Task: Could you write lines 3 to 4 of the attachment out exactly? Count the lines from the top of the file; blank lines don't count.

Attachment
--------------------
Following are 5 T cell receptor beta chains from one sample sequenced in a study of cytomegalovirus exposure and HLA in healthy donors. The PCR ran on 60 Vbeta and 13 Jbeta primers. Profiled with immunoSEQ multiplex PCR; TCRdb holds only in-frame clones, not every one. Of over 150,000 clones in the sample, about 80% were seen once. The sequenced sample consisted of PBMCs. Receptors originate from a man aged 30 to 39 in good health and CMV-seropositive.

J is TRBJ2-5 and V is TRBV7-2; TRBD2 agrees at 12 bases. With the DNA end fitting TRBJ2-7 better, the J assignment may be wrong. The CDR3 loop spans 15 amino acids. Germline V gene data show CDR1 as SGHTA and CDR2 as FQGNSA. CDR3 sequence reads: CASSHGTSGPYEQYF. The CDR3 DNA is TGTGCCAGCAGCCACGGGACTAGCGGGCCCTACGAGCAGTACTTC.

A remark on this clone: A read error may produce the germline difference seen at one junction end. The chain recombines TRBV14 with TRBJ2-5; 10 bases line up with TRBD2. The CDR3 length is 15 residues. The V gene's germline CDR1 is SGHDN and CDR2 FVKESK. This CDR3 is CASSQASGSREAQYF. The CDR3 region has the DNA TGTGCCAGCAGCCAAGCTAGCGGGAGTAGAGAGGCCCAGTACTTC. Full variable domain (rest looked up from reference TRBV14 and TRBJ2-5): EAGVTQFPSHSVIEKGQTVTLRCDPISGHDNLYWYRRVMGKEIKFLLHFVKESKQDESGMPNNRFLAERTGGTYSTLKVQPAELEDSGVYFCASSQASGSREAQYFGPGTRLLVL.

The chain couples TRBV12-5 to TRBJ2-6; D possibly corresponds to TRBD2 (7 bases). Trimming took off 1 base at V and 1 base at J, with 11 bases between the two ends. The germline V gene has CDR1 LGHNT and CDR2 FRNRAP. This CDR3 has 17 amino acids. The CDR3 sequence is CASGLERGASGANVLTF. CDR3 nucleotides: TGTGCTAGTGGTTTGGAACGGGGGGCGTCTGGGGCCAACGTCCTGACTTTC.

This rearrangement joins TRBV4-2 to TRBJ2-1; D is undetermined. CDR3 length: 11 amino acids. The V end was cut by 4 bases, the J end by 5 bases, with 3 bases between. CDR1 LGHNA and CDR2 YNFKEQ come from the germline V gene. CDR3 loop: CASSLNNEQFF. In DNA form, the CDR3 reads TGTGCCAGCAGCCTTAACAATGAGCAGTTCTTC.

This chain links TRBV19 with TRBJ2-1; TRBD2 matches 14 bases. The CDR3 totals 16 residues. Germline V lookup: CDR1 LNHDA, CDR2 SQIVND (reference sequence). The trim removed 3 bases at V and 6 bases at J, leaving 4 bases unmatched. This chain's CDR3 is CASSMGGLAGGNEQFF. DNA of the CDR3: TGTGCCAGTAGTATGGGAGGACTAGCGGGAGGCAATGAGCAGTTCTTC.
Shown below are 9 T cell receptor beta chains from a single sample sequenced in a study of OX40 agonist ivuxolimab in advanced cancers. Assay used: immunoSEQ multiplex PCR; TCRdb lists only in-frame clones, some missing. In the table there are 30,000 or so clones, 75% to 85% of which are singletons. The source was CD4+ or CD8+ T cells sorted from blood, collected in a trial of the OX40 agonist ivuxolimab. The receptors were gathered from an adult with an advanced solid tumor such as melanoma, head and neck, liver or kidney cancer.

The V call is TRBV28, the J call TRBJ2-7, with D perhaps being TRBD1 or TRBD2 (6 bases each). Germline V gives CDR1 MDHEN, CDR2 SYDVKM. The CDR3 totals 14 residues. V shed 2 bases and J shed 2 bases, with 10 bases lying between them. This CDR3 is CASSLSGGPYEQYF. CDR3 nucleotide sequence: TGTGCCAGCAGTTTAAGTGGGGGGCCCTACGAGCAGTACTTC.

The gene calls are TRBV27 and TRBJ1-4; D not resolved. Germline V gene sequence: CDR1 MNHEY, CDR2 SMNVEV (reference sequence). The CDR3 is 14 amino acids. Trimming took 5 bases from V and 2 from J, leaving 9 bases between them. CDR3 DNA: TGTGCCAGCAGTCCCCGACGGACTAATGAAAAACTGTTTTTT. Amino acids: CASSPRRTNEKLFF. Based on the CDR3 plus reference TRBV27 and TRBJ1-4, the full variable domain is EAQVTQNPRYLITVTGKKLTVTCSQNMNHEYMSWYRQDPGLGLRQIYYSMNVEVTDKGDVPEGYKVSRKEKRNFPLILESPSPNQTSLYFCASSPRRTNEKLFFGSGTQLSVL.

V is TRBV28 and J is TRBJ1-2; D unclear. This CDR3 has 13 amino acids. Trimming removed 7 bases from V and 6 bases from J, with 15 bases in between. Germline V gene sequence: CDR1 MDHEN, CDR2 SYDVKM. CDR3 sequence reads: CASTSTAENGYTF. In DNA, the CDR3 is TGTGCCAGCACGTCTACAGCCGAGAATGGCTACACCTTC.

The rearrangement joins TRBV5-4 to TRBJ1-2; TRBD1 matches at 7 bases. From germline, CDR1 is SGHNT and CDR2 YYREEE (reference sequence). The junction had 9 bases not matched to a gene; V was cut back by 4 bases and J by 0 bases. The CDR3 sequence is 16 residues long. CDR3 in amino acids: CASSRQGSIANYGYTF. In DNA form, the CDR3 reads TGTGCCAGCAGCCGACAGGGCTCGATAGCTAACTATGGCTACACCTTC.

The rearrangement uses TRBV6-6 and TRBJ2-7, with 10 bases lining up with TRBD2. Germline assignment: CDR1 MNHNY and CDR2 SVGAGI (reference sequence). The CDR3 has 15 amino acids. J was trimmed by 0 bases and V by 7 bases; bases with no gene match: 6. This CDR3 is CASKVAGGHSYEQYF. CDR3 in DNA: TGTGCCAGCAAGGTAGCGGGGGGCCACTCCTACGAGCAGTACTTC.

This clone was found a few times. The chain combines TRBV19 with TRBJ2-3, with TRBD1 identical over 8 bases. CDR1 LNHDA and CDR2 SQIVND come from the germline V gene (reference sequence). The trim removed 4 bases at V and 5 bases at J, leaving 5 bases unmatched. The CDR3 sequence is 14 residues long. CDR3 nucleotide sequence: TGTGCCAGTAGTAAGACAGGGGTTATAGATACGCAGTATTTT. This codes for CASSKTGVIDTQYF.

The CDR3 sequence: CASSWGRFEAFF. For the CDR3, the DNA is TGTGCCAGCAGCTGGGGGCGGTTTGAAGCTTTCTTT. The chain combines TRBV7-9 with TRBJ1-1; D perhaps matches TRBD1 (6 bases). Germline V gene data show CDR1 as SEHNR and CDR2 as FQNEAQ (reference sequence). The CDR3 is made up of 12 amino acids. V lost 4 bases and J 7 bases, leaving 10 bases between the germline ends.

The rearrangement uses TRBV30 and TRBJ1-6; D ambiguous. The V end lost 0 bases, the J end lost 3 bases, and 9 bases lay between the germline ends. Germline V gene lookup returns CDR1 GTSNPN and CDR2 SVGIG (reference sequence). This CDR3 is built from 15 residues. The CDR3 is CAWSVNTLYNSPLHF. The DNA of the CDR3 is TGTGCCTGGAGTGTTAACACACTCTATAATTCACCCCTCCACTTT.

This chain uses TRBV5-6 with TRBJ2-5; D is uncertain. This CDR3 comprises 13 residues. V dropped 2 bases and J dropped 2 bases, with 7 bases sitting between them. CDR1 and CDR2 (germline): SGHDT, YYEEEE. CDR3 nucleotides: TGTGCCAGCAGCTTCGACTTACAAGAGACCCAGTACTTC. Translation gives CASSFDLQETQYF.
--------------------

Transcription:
A remark on this clone: A read error may produce the germline difference seen at one junction end. The chain recombines TRBV14 with TRBJ2-5; 10 bases line up with TRBD2. The CDR3 length is 15 residues. The V gene's germline CDR1 is SGHDN and CDR2 FVKESK. This CDR3 is CASSQASGSREAQYF. The CDR3 region has the DNA TGTGCCAGCAGCCAAGCTAGCGGGAGTAGAGAGGCCCAGTACTTC. Full variable domain (rest looked up from reference TRBV14 and TRBJ2-5): EAGVTQFPSHSVIEKGQTVTLRCDPISGHDNLYWYRRVMGKEIKFLLHFVKESKQDESGMPNNRFLAERTGGTYSTLKVQPAELEDSGVYFCASSQASGSREAQYFGPGTRLLVL.

The chain couples TRBV12-5 to TRBJ2-6; D possibly corresponds to TRBD2 (7 bases). Trimming took off 1 base at V and 1 base at J, with 11 bases between the two ends. The germline V gene has CDR1 LGHNT and CDR2 FRNRAP. This CDR3 has 17 amino acids. The CDR3 sequence is CASGLERGASGANVLTF. CDR3 nucleotides: TGTGCTAGTGGTTTGGAACGGGGGGCGTCTGGGGCCAACGTCCTGACTTTC.